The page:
Earlier this week, GalleyCat mingled with news anchors and cable personalities in the posh Bookmarks Lounge during the launch party for CNBC reporter David Faber’s new book, “And Then the Roof Caved In: How Wall Street Greed and Stupidity Brought Capitalism to Its Knees.”
We caught up with Faber for an exclusive interview, finding out how he built a nonfiction book out of his long-form documentary piece–a powerful combination in this multimedia world. “When you do all that reporting for a documentary–the year we spent on the reporting–two hours wasn’t enough room to say everything we wanted to say,” he explained.
“There’s so much interest, source material, and reporting that I did for CNBC, so there was an opportunity to make a book out of it … if there’s a willingness for the reporter to go home at night and write, it will make a great companion to a documentary.”
GalleyCat also asked the CNBC reporter about the endless churn of the new media news cycle, a process that drives some writers to cut corners–as we saw yesterday when author Chris Anderson admitted to including unattributed Wikipedia passages in his new book. Faber had an old-school journalism response…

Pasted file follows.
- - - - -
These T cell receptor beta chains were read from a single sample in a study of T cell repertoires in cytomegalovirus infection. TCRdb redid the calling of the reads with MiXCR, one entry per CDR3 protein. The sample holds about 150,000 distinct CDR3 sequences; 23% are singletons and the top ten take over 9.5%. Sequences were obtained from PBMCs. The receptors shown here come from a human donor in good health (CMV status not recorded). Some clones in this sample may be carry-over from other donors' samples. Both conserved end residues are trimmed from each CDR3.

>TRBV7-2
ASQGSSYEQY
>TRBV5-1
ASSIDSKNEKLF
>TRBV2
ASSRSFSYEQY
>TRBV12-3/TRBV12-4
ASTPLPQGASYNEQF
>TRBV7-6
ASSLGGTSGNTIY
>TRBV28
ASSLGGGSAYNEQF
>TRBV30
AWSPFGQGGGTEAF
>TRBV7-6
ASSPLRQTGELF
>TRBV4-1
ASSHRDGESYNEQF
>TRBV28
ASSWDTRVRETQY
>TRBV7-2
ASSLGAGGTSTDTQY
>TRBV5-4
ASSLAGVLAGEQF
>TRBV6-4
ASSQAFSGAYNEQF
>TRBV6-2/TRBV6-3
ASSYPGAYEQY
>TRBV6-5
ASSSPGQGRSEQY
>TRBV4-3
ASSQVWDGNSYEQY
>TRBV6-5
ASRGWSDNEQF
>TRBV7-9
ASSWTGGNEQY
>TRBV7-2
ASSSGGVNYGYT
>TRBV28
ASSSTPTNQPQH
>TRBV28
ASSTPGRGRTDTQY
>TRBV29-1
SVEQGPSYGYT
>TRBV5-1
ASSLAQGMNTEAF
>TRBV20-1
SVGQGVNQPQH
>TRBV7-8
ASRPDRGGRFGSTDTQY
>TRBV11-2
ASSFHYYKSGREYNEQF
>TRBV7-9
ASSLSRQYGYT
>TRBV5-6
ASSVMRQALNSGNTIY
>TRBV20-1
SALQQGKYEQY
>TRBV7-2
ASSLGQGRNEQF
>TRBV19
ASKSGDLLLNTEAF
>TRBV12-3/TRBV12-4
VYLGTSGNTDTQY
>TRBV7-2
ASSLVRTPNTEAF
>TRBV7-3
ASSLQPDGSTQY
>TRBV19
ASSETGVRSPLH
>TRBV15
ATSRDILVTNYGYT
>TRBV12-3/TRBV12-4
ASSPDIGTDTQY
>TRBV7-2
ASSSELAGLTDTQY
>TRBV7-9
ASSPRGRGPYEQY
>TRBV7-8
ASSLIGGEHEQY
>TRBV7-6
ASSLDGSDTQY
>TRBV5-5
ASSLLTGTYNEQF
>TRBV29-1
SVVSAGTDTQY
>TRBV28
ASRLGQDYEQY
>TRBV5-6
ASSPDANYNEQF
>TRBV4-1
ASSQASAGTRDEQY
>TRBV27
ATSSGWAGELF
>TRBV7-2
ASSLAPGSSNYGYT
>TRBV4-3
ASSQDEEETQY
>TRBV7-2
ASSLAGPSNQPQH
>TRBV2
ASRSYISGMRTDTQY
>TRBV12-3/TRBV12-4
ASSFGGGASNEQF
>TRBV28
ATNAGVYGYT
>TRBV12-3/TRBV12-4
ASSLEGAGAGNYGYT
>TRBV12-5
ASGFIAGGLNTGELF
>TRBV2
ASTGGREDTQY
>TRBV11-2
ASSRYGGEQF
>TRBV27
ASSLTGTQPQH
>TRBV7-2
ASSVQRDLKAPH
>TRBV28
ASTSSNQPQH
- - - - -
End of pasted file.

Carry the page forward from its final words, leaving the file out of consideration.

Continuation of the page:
Faber replied: “I’ve been doing this for 22 years, and I started on a typewriter. I think I’m kind of an anachronism … There’s a need for instant information, and I try to provide that in my daily work.
“But there’s no substitute for making the phone calls, going out to dinner or having a drink with a source. That’s the kind of journalism I practice. I think there is a tremendous pressure to be fast. Better to not be first and be right, than to be first and wrong,” he concluded.